The Re-Pivot to Asia?
U.S. Gets More Active in the South China Sea

This morning, the Navy Times reported that the U.S. has sent a “small armada” of the John C. Stennis carrier, two destroyers, two cruisers and the 7th Fleet flagship to the South China Sea. Meanwhile, having struggled to get India to change its policy of not collaborating on naval operations with other governments, the U.S. has succeeded in convincing New Delhi to participate in multilateral exercises in the Philippine Sea—China’s front yard, practically—with Japan. Reuters:

The announcement comes a day after the United States warned China against militarisation of the South China Sea, where Beijing is locked in a territorial dispute with several countries, saying there would be consequences.

Last year, India and the United States expanded their annual naval drills in the Bay of Bengal to include Japan after a gap of eight years, in a move seen as a response to China’s growing assertiveness in the region.

Admiral Harry B. Harris, head of the U.S. Pacific Command, said the naval exercise will be held in the northern Philippine Sea and that Japan will take part.

Freedom of the seas was a fundamental right of all nations, he told a security conference in New Delhi, adding some thinly veiled criticism of Beijing.

Washington’s policy regarding Beijing in the South China Sea has been a bit opaque lately. According to the Pentagon, the Navy has conducted two Freedom of Navigation Operations, one last fall and another in January of this year. But international law experts say the maneuvers were actually “innocent passage” operations. Over at the Diplomat, Joseph Bosco explains that there’s an important difference:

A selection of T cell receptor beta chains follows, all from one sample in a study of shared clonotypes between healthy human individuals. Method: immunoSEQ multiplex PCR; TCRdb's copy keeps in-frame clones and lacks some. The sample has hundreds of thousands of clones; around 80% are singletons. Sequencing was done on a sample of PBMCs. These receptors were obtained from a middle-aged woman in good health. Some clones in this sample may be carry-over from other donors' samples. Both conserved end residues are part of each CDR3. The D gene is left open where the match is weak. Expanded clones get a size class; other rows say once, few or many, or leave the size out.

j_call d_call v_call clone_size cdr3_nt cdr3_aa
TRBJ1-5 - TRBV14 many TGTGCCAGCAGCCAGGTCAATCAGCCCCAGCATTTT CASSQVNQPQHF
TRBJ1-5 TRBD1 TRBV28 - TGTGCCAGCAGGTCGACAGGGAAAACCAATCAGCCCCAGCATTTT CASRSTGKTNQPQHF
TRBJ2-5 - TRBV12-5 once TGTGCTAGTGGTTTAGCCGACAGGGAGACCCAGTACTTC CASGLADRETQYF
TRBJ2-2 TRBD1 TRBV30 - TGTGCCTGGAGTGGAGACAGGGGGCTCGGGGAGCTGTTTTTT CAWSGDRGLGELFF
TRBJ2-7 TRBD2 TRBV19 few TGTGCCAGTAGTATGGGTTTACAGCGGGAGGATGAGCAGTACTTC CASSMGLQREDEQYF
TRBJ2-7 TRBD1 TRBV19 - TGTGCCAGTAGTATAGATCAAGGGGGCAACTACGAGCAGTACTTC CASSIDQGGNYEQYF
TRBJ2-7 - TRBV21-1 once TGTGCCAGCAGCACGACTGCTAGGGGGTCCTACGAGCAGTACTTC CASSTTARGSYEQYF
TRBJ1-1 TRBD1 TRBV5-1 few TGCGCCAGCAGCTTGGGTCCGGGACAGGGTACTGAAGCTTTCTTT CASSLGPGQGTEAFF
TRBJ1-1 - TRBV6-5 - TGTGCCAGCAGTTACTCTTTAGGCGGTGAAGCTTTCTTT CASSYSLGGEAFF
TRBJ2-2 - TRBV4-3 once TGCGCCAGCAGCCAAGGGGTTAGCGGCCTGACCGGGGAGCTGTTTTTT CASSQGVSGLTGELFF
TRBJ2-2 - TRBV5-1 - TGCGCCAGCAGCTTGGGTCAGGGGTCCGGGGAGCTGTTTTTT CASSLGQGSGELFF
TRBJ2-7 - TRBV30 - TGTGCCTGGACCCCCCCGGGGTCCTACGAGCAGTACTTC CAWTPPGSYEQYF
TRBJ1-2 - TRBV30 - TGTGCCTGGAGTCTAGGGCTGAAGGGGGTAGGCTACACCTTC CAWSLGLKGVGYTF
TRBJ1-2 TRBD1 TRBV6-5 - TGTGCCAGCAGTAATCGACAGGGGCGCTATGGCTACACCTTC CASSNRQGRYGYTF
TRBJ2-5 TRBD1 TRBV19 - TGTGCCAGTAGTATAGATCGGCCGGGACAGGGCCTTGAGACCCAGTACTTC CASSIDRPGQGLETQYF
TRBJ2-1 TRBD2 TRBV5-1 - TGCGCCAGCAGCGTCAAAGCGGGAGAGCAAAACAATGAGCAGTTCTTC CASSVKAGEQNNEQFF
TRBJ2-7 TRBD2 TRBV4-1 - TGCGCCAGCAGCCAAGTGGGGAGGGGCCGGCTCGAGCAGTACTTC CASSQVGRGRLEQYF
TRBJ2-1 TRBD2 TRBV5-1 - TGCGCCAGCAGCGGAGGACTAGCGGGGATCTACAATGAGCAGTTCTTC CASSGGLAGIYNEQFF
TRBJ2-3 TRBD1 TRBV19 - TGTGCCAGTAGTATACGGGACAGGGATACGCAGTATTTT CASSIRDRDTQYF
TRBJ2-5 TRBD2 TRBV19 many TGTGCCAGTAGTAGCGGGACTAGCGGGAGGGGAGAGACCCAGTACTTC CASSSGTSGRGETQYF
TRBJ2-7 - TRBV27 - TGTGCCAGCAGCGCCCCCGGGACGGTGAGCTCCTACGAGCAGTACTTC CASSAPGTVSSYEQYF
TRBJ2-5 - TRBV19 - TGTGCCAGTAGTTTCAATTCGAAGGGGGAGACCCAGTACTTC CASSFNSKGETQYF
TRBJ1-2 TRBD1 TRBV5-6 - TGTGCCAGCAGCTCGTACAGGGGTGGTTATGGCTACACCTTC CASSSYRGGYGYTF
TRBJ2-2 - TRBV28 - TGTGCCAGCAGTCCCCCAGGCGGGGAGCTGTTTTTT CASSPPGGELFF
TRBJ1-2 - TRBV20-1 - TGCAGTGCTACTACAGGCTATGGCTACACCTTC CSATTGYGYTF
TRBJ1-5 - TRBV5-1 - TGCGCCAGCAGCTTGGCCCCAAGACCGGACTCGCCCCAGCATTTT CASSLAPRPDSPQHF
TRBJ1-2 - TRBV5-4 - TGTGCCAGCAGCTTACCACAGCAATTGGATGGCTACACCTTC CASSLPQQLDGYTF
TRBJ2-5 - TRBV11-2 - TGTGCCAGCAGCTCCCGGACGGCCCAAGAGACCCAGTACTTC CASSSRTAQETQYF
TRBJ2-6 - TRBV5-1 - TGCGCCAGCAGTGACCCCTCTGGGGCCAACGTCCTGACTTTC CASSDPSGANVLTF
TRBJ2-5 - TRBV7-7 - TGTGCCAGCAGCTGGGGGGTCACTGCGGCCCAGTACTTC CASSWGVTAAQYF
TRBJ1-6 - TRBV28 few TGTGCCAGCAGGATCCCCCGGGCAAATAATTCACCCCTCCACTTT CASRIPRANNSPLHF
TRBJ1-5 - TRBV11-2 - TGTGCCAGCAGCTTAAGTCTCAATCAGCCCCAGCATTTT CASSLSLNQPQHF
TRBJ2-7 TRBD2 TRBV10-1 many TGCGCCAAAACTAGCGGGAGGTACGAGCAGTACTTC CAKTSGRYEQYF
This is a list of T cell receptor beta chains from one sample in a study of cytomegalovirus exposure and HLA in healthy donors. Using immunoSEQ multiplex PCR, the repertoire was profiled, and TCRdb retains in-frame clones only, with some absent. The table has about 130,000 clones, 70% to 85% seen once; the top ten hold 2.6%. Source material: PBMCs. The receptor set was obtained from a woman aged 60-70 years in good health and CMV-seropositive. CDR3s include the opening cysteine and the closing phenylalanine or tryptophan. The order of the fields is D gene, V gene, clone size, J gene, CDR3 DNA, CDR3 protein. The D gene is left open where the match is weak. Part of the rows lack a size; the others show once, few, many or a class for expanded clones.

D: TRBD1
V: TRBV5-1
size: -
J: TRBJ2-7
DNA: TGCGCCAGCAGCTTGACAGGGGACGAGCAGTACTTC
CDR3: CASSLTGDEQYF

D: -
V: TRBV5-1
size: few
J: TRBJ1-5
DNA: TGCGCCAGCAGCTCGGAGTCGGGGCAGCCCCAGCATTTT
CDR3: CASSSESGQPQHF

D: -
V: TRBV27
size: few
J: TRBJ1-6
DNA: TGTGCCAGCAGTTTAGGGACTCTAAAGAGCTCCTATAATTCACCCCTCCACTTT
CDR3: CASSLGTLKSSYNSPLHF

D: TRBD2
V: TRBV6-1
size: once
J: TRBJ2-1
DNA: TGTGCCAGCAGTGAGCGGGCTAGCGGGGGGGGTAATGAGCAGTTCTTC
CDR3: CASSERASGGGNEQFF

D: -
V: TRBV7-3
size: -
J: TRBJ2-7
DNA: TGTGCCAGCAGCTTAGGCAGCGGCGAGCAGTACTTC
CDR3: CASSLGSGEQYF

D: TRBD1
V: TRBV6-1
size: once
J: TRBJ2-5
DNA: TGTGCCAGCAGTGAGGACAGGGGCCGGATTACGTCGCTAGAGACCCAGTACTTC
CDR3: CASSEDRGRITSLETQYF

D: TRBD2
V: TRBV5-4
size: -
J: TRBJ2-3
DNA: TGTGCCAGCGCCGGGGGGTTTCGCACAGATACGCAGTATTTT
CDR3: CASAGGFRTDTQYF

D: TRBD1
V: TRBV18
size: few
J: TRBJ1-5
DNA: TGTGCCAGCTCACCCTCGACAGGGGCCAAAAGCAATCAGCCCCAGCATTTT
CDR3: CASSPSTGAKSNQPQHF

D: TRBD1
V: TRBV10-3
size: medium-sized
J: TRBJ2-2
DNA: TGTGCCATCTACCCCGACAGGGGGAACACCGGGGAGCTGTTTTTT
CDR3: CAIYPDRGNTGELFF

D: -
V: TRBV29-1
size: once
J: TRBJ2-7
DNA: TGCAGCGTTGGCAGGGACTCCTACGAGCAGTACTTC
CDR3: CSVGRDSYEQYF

Legally and operationally, and as commonly understood, an IP is a fundamentally different animal from a traditional FONOP. One, the IP openly concedes the coastal country’s territorial sea claim whereas the typical FONOP directly challenges it.

Two, the IP deferentially acknowledges that it is transiting through a country’s 12-mile territorial zone. The traditional FONOP defiantly asserts it is sailing on the high seas. And three, the IP proceeds expeditiously through the zone with radar deactivated, helos and drones ship-bound, without exercise or maneuvers.  The “pure” FONOP acts like a Navy ship always does at sea, proudly, multi-dimensionally, and vigorously.

We’ll be watching the next few operations, which Admiral Harris has said are coming, to see how the Navy conducts them. Yet despite these important lingering uncertainties, it looks like the U.S. is getting more assertive in the South China Sea.

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